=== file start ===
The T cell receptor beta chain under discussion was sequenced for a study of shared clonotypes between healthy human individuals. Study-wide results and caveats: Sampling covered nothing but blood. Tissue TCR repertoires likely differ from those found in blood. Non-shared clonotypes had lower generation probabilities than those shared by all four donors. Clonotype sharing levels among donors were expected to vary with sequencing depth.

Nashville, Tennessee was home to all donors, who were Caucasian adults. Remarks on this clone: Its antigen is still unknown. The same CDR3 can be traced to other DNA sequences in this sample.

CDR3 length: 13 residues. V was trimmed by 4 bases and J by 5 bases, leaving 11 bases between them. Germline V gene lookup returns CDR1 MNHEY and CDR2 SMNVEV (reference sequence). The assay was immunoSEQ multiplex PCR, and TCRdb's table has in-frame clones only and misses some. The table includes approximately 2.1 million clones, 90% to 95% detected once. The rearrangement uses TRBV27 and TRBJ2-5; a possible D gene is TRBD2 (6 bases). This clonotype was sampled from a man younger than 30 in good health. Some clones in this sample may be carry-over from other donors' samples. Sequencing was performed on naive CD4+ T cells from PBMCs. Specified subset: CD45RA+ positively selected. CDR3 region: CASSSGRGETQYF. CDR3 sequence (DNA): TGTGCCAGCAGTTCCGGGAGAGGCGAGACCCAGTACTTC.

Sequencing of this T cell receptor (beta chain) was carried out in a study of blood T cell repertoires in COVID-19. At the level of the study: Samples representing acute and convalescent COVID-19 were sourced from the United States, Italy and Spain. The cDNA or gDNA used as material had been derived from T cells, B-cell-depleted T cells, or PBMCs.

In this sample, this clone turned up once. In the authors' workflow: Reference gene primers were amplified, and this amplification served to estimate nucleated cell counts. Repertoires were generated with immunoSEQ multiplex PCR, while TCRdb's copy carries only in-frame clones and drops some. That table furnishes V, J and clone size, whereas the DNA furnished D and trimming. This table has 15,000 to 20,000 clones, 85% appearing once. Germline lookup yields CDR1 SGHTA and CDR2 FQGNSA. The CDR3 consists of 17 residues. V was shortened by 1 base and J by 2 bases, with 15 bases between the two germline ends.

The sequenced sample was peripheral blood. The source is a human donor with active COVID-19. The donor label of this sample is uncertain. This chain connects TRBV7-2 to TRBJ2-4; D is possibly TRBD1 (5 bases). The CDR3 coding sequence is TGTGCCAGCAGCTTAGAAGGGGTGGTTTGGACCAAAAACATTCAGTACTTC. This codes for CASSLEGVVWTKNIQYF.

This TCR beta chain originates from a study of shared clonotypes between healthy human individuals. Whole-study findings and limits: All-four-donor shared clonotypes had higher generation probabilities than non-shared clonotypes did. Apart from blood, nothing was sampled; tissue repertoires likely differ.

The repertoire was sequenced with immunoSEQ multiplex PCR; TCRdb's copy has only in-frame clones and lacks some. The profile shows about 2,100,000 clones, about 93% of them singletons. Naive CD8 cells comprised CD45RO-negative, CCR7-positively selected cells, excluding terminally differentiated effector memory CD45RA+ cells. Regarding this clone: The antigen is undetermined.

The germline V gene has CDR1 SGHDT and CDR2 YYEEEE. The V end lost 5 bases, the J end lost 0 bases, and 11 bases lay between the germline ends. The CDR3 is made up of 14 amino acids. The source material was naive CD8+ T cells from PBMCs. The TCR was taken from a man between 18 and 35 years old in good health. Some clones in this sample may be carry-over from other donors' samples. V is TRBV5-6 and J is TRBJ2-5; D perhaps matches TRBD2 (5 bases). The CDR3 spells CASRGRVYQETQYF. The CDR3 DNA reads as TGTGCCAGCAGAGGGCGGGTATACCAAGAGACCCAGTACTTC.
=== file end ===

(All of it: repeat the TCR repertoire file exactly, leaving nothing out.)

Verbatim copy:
The T cell receptor beta chain under discussion was sequenced for a study of shared clonotypes between healthy human individuals. Study-wide results and caveats: Sampling covered nothing but blood. Tissue TCR repertoires likely differ from those found in blood. Non-shared clonotypes had lower generation probabilities than those shared by all four donors. Clonotype sharing levels among donors were expected to vary with sequencing depth.

Nashville, Tennessee was home to all donors, who were Caucasian adults. Remarks on this clone: Its antigen is still unknown. The same CDR3 can be traced to other DNA sequences in this sample.

CDR3 length: 13 residues. V was trimmed by 4 bases and J by 5 bases, leaving 11 bases between them. Germline V gene lookup returns CDR1 MNHEY and CDR2 SMNVEV (reference sequence). The assay was immunoSEQ multiplex PCR, and TCRdb's table has in-frame clones only and misses some. The table includes approximately 2.1 million clones, 90% to 95% detected once. The rearrangement uses TRBV27 and TRBJ2-5; a possible D gene is TRBD2 (6 bases). This clonotype was sampled from a man younger than 30 in good health. Some clones in this sample may be carry-over from other donors' samples. Sequencing was performed on naive CD4+ T cells from PBMCs. Specified subset: CD45RA+ positively selected. CDR3 region: CASSSGRGETQYF. CDR3 sequence (DNA): TGTGCCAGCAGTTCCGGGAGAGGCGAGACCCAGTACTTC.

Sequencing of this T cell receptor (beta chain) was carried out in a study of blood T cell repertoires in COVID-19. At the level of the study: Samples representing acute and convalescent COVID-19 were sourced from the United States, Italy and Spain. The cDNA or gDNA used as material had been derived from T cells, B-cell-depleted T cells, or PBMCs.

In this sample, this clone turned up once. In the authors' workflow: Reference gene primers were amplified, and this amplification served to estimate nucleated cell counts. Repertoires were generated with immunoSEQ multiplex PCR, while TCRdb's copy carries only in-frame clones and drops some. That table furnishes V, J and clone size, whereas the DNA furnished D and trimming. This table has 15,000 to 20,000 clones, 85% appearing once. Germline lookup yields CDR1 SGHTA and CDR2 FQGNSA. The CDR3 consists of 17 residues. V was shortened by 1 base and J by 2 bases, with 15 bases between the two germline ends.

The sequenced sample was peripheral blood. The source is a human donor with active COVID-19. The donor label of this sample is uncertain. This chain connects TRBV7-2 to TRBJ2-4; D is possibly TRBD1 (5 bases). The CDR3 coding sequence is TGTGCCAGCAGCTTAGAAGGGGTGGTTTGGACCAAAAACATTCAGTACTTC. This codes for CASSLEGVVWTKNIQYF.

This TCR beta chain originates from a study of shared clonotypes between healthy human individuals. Whole-study findings and limits: All-four-donor shared clonotypes had higher generation probabilities than non-shared clonotypes did. Apart from blood, nothing was sampled; tissue repertoires likely differ.

The repertoire was sequenced with immunoSEQ multiplex PCR; TCRdb's copy has only in-frame clones and lacks some. The profile shows about 2,100,000 clones, about 93% of them singletons. Naive CD8 cells comprised CD45RO-negative, CCR7-positively selected cells, excluding terminally differentiated effector memory CD45RA+ cells. Regarding this clone: The antigen is undetermined.

The germline V gene has CDR1 SGHDT and CDR2 YYEEEE. The V end lost 5 bases, the J end lost 0 bases, and 11 bases lay between the germline ends. The CDR3 is made up of 14 amino acids. The source material was naive CD8+ T cells from PBMCs. The TCR was taken from a man between 18 and 35 years old in good health. Some clones in this sample may be carry-over from other donors' samples. V is TRBV5-6 and J is TRBJ2-5; D perhaps matches TRBD2 (5 bases). The CDR3 spells CASRGRVYQETQYF. The CDR3 DNA reads as TGTGCCAGCAGAGGGCGGGTATACCAAGAGACCCAGTACTTC.